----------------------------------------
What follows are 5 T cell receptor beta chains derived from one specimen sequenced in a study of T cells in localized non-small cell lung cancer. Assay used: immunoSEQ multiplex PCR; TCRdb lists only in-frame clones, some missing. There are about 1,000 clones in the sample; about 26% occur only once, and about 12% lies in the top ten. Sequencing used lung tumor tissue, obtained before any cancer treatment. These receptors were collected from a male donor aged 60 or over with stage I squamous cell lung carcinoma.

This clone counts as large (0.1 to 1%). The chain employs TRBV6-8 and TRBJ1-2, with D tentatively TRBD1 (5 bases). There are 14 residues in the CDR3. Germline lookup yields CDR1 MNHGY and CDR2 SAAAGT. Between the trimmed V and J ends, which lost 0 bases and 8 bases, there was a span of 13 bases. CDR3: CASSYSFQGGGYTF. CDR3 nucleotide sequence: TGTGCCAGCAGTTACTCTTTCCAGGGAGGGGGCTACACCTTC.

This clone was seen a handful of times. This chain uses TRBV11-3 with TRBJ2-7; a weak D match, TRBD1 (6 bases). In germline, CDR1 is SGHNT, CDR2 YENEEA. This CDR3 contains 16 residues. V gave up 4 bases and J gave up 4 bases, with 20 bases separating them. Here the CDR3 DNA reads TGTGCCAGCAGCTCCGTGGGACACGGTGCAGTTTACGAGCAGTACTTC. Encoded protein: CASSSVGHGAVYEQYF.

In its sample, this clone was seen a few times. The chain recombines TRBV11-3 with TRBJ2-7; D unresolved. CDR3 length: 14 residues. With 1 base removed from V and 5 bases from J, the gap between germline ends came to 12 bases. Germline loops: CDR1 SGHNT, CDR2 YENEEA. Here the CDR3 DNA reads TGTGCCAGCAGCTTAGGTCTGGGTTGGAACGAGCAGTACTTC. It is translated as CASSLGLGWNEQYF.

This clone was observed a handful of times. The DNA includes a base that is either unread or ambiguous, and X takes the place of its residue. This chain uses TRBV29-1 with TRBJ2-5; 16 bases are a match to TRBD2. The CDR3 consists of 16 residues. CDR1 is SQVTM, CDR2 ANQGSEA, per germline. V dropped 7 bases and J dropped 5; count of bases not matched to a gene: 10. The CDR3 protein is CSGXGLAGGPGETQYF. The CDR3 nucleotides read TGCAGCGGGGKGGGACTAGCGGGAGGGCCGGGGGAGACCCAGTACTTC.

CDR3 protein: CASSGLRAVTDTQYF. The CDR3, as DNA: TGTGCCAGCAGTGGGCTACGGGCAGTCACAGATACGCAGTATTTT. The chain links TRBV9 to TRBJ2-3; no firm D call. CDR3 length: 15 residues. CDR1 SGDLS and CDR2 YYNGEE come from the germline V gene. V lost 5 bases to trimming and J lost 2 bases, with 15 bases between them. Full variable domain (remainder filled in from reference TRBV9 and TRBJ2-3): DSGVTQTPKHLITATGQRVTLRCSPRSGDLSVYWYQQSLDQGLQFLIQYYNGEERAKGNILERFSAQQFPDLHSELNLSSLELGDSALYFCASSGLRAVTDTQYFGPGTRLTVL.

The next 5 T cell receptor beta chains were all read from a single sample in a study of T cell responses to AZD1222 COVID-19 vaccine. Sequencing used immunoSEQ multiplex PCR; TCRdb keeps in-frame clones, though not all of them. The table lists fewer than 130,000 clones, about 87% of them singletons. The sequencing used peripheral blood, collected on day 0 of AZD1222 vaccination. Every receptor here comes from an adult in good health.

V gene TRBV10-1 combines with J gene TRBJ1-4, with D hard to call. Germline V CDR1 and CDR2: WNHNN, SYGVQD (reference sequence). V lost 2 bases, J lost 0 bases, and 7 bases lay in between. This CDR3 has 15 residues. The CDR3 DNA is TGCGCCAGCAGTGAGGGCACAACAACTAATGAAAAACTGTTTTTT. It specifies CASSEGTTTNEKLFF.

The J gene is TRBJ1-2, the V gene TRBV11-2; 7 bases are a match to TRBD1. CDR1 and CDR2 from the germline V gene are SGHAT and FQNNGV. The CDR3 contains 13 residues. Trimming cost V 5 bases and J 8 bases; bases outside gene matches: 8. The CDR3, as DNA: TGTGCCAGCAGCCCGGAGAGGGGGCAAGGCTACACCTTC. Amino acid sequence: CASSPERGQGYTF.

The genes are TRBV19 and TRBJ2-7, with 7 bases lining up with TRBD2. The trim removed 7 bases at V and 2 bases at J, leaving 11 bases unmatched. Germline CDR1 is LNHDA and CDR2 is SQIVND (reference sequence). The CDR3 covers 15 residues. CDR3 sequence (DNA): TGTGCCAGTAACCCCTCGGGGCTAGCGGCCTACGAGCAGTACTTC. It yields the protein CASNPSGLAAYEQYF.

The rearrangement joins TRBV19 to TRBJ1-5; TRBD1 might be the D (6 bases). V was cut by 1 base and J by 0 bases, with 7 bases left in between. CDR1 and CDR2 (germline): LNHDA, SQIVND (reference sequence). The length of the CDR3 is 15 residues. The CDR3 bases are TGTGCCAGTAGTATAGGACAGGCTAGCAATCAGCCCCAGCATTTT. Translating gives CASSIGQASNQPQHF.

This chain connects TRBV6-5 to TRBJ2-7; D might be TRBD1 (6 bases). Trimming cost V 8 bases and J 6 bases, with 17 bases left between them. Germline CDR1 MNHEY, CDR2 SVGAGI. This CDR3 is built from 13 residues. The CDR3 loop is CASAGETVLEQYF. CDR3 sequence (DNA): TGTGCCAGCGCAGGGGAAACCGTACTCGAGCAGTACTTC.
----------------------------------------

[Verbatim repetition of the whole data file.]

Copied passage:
What follows are 5 T cell receptor beta chains derived from one specimen sequenced in a study of T cells in localized non-small cell lung cancer. Assay used: immunoSEQ multiplex PCR; TCRdb lists only in-frame clones, some missing. There are about 1,000 clones in the sample; about 26% occur only once, and about 12% lies in the top ten. Sequencing used lung tumor tissue, obtained before any cancer treatment. These receptors were collected from a male donor aged 60 or over with stage I squamous cell lung carcinoma.

This clone counts as large (0.1 to 1%). The chain employs TRBV6-8 and TRBJ1-2, with D tentatively TRBD1 (5 bases). There are 14 residues in the CDR3. Germline lookup yields CDR1 MNHGY and CDR2 SAAAGT. Between the trimmed V and J ends, which lost 0 bases and 8 bases, there was a span of 13 bases. CDR3: CASSYSFQGGGYTF. CDR3 nucleotide sequence: TGTGCCAGCAGTTACTCTTTCCAGGGAGGGGGCTACACCTTC.

This clone was seen a handful of times. This chain uses TRBV11-3 with TRBJ2-7; a weak D match, TRBD1 (6 bases). In germline, CDR1 is SGHNT, CDR2 YENEEA. This CDR3 contains 16 residues. V gave up 4 bases and J gave up 4 bases, with 20 bases separating them. Here the CDR3 DNA reads TGTGCCAGCAGCTCCGTGGGACACGGTGCAGTTTACGAGCAGTACTTC. Encoded protein: CASSSVGHGAVYEQYF.

In its sample, this clone was seen a few times. The chain recombines TRBV11-3 with TRBJ2-7; D unresolved. CDR3 length: 14 residues. With 1 base removed from V and 5 bases from J, the gap between germline ends came to 12 bases. Germline loops: CDR1 SGHNT, CDR2 YENEEA. Here the CDR3 DNA reads TGTGCCAGCAGCTTAGGTCTGGGTTGGAACGAGCAGTACTTC. It is translated as CASSLGLGWNEQYF.

This clone was observed a handful of times. The DNA includes a base that is either unread or ambiguous, and X takes the place of its residue. This chain uses TRBV29-1 with TRBJ2-5; 16 bases are a match to TRBD2. The CDR3 consists of 16 residues. CDR1 is SQVTM, CDR2 ANQGSEA, per germline. V dropped 7 bases and J dropped 5; count of bases not matched to a gene: 10. The CDR3 protein is CSGXGLAGGPGETQYF. The CDR3 nucleotides read TGCAGCGGGGKGGGACTAGCGGGAGGGCCGGGGGAGACCCAGTACTTC.

CDR3 protein: CASSGLRAVTDTQYF. The CDR3, as DNA: TGTGCCAGCAGTGGGCTACGGGCAGTCACAGATACGCAGTATTTT. The chain links TRBV9 to TRBJ2-3; no firm D call. CDR3 length: 15 residues. CDR1 SGDLS and CDR2 YYNGEE come from the germline V gene. V lost 5 bases to trimming and J lost 2 bases, with 15 bases between them. Full variable domain (remainder filled in from reference TRBV9 and TRBJ2-3): DSGVTQTPKHLITATGQRVTLRCSPRSGDLSVYWYQQSLDQGLQFLIQYYNGEERAKGNILERFSAQQFPDLHSELNLSSLELGDSALYFCASSGLRAVTDTQYFGPGTRLTVL.

The next 5 T cell receptor beta chains were all read from a single sample in a study of T cell responses to AZD1222 COVID-19 vaccine. Sequencing used immunoSEQ multiplex PCR; TCRdb keeps in-frame clones, though not all of them. The table lists fewer than 130,000 clones, about 87% of them singletons. The sequencing used peripheral blood, collected on day 0 of AZD1222 vaccination. Every receptor here comes from an adult in good health.

V gene TRBV10-1 combines with J gene TRBJ1-4, with D hard to call. Germline V CDR1 and CDR2: WNHNN, SYGVQD (reference sequence). V lost 2 bases, J lost 0 bases, and 7 bases lay in between. This CDR3 has 15 residues. The CDR3 DNA is TGCGCCAGCAGTGAGGGCACAACAACTAATGAAAAACTGTTTTTT. It specifies CASSEGTTTNEKLFF.

The J gene is TRBJ1-2, the V gene TRBV11-2; 7 bases are a match to TRBD1. CDR1 and CDR2 from the germline V gene are SGHAT and FQNNGV. The CDR3 contains 13 residues. Trimming cost V 5 bases and J 8 bases; bases outside gene matches: 8. The CDR3, as DNA: TGTGCCAGCAGCCCGGAGAGGGGGCAAGGCTACACCTTC. Amino acid sequence: CASSPERGQGYTF.

The genes are TRBV19 and TRBJ2-7, with 7 bases lining up with TRBD2. The trim removed 7 bases at V and 2 bases at J, leaving 11 bases unmatched. Germline CDR1 is LNHDA and CDR2 is SQIVND (reference sequence). The CDR3 covers 15 residues. CDR3 sequence (DNA): TGTGCCAGTAACCCCTCGGGGCTAGCGGCCTACGAGCAGTACTTC. It yields the protein CASNPSGLAAYEQYF.

The rearrangement joins TRBV19 to TRBJ1-5; TRBD1 might be the D (6 bases). V was cut by 1 base and J by 0 bases, with 7 bases left in between. CDR1 and CDR2 (germline): LNHDA, SQIVND (reference sequence). The length of the CDR3 is 15 residues. The CDR3 bases are TGTGCCAGTAGTATAGGACAGGCTAGCAATCAGCCCCAGCATTTT. Translating gives CASSIGQASNQPQHF.

This chain connects TRBV6-5 to TRBJ2-7; D might be TRBD1 (6 bases). Trimming cost V 8 bases and J 6 bases, with 17 bases left between them. Germline CDR1 MNHEY, CDR2 SVGAGI. This CDR3 is built from 13 residues. The CDR3 loop is CASAGETVLEQYF. CDR3 sequence (DNA): TGTGCCAGCGCAGGGGAAACCGTACTCGAGCAGTACTTC.